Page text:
The Opening the Box of Knowledge talkback after the performance on October 13th was incredibly heartwarming and eye opening. Qacung Blanchett and President Richard Peterson of Central Council of the Tlingit & Haida Indian Tribes of Alaska were the hosts for the evening. Together with the cast members they sat down to discuss the world premiere of Frank Katasse’s Where the Summit Meets the Stars and connect about their shared love of theater, representation of native voices in modern media, and enjoy each other’s presences.
Playwright, author, screenwriter, actor, educator, director… Tlingit theatre artist Frank Henry Kaash Katasse is certainly a multi-talented guy! And in just over a month, his brand new play Where the Summit Meets the Stars will receive its world premiere production on the Perseverance Theatre mainstage.
Theatre made me trans. No, but seriously, if I hadn’t been introduced to theatre, I would be a different person. And that person would be very unhappy and unable to make sense of who they are. Before I learned how to write, five-year-old me used Broadway cast recordings of Les Misérables, Urinetown, and Fiddler on the Roof as a means to express and perform my gender identity before I even knew what gender was. I would sing, dance, and act out all of the traditionally male roles — my favorites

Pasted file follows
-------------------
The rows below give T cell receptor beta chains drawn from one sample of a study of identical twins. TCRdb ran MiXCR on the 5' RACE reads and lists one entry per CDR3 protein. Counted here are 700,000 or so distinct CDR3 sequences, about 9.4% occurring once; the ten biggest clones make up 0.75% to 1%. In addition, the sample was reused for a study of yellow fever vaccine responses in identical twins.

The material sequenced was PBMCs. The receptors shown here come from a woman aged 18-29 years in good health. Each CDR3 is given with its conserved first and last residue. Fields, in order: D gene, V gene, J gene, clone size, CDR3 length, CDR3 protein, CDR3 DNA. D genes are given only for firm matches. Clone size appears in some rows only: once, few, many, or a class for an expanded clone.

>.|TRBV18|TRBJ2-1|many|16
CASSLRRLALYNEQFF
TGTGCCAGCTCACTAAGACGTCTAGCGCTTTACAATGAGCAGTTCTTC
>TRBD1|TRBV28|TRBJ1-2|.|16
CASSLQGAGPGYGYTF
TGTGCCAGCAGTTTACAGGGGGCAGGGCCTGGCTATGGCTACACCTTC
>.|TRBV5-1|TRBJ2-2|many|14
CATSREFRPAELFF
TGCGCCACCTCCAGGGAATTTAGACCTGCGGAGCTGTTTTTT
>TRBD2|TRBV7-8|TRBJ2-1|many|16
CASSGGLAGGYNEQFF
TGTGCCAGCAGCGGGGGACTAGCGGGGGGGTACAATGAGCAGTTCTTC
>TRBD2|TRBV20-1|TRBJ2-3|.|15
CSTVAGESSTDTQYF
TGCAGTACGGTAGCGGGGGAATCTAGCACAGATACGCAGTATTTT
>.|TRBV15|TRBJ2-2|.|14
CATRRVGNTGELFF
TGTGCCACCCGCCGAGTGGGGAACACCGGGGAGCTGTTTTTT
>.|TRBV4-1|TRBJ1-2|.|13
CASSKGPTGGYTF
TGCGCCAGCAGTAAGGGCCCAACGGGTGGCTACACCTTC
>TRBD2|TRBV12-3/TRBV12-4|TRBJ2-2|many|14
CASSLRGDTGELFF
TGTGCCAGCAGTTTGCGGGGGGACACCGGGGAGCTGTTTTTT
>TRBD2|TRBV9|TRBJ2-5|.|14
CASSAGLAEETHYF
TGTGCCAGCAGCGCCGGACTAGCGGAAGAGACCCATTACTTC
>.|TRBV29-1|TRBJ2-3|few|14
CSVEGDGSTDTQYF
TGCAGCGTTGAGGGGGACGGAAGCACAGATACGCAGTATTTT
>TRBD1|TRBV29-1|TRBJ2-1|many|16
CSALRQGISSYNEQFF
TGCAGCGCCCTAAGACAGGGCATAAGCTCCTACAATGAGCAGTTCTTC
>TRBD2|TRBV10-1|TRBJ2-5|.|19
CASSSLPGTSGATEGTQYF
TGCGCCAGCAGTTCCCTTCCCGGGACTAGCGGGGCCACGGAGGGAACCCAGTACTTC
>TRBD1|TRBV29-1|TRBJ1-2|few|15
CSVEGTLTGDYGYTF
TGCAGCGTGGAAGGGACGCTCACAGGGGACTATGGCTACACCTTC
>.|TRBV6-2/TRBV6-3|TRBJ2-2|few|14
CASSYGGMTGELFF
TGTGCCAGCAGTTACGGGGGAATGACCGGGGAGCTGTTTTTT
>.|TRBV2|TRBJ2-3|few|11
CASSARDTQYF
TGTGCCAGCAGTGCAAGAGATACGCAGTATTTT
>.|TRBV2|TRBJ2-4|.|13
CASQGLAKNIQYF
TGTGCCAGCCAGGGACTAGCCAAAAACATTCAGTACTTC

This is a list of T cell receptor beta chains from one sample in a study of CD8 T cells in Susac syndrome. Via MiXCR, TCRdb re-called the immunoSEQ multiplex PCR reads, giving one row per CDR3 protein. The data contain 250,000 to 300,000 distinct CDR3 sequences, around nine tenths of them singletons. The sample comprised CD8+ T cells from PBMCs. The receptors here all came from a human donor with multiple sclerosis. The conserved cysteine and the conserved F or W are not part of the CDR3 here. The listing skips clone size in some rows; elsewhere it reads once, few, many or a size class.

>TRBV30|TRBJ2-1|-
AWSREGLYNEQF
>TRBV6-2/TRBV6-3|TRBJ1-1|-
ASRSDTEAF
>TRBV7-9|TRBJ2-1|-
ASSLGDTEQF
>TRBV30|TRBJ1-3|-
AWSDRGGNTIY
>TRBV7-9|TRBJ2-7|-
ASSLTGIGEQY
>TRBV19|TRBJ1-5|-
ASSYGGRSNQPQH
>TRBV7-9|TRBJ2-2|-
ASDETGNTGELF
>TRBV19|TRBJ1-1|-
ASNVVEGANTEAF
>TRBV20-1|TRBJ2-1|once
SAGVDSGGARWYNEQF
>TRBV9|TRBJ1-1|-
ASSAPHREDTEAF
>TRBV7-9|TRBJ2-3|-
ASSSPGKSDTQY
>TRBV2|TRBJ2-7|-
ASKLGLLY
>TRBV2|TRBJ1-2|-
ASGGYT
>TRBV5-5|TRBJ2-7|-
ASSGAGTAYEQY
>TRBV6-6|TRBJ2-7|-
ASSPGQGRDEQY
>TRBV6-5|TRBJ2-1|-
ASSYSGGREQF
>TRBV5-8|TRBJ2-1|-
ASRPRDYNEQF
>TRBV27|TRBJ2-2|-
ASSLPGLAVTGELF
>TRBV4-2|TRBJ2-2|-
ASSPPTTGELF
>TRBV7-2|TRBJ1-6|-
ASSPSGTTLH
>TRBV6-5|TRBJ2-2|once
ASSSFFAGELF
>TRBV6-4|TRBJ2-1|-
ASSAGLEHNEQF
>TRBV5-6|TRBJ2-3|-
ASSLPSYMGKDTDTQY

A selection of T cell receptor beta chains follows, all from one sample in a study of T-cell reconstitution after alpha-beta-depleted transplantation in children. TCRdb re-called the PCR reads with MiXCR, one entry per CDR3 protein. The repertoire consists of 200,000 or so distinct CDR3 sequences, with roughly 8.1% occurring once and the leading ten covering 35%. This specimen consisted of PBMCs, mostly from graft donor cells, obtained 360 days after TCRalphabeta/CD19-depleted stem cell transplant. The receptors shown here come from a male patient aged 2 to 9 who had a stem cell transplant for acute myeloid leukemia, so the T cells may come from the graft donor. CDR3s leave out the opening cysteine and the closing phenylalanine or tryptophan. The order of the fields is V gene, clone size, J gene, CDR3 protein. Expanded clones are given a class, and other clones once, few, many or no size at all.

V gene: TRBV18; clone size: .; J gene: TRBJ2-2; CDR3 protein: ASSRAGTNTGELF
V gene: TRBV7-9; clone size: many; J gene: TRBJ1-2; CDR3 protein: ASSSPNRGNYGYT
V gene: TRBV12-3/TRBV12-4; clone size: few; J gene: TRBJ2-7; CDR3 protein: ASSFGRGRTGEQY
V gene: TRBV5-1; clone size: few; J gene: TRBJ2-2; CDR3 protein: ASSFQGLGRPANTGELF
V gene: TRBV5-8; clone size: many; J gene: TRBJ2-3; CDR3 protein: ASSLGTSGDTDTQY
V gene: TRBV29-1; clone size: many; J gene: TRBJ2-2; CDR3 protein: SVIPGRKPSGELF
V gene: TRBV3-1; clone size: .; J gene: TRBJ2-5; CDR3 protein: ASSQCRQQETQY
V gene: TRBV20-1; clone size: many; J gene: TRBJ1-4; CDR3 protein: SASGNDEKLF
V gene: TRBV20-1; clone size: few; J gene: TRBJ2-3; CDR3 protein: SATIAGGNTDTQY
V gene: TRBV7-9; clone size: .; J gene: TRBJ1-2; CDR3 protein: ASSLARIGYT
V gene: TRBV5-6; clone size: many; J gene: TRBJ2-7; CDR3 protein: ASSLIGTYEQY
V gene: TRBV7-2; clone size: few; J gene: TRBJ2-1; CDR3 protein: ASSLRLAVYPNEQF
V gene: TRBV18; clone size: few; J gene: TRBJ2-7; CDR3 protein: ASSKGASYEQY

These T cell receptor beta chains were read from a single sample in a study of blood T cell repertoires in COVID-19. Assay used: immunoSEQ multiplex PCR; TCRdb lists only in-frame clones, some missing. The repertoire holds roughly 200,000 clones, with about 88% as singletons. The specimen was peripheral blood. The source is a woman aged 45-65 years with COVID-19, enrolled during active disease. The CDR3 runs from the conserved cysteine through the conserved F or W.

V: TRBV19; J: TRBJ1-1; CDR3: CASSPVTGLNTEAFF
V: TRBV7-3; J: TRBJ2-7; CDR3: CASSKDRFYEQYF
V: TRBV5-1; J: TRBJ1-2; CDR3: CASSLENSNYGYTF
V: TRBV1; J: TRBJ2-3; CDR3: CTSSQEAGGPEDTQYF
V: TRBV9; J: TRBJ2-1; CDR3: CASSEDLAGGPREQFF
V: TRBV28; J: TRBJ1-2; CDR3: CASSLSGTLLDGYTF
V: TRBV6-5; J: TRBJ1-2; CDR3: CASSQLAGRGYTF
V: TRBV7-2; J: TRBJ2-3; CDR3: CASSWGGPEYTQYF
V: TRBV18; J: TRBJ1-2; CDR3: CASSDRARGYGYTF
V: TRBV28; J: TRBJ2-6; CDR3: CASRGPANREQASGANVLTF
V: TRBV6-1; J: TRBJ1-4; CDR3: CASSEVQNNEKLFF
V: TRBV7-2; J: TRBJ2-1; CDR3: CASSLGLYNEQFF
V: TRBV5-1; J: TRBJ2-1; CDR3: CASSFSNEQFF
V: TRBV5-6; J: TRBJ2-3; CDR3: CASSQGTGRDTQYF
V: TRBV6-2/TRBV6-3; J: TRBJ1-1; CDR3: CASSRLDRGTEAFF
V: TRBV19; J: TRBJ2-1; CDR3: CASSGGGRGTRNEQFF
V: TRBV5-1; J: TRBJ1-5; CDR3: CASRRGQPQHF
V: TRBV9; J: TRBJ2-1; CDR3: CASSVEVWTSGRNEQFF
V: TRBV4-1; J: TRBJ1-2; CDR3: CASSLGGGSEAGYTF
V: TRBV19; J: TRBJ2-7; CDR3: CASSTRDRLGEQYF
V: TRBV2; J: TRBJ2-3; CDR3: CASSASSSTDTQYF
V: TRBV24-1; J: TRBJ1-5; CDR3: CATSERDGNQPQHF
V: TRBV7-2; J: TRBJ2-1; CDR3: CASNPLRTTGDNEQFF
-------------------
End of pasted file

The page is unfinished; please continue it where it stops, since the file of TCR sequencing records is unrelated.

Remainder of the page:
It’s been a long journey since Covid first struck, and though it’s not over, it does feel good to say that we at Perseverance have completed our first full season of in-person theatre since March of 2020. We’ve had to be flexible, cautious, optimistic, and we worked hard to make it happen as safely as possible. And when we opened Fun Home in April of this year, a production we’d been waiting to present to the public since the pandemic first began its spread, I think it’s safe to say
Two years ago, we were forced to close our doors to in-person audiences just days before opening night of Fun Home. Unsure of when we would be back, if ever, this show became the production that never was, and we anxiously awaited the day when we could open up our space and fill the theatre again.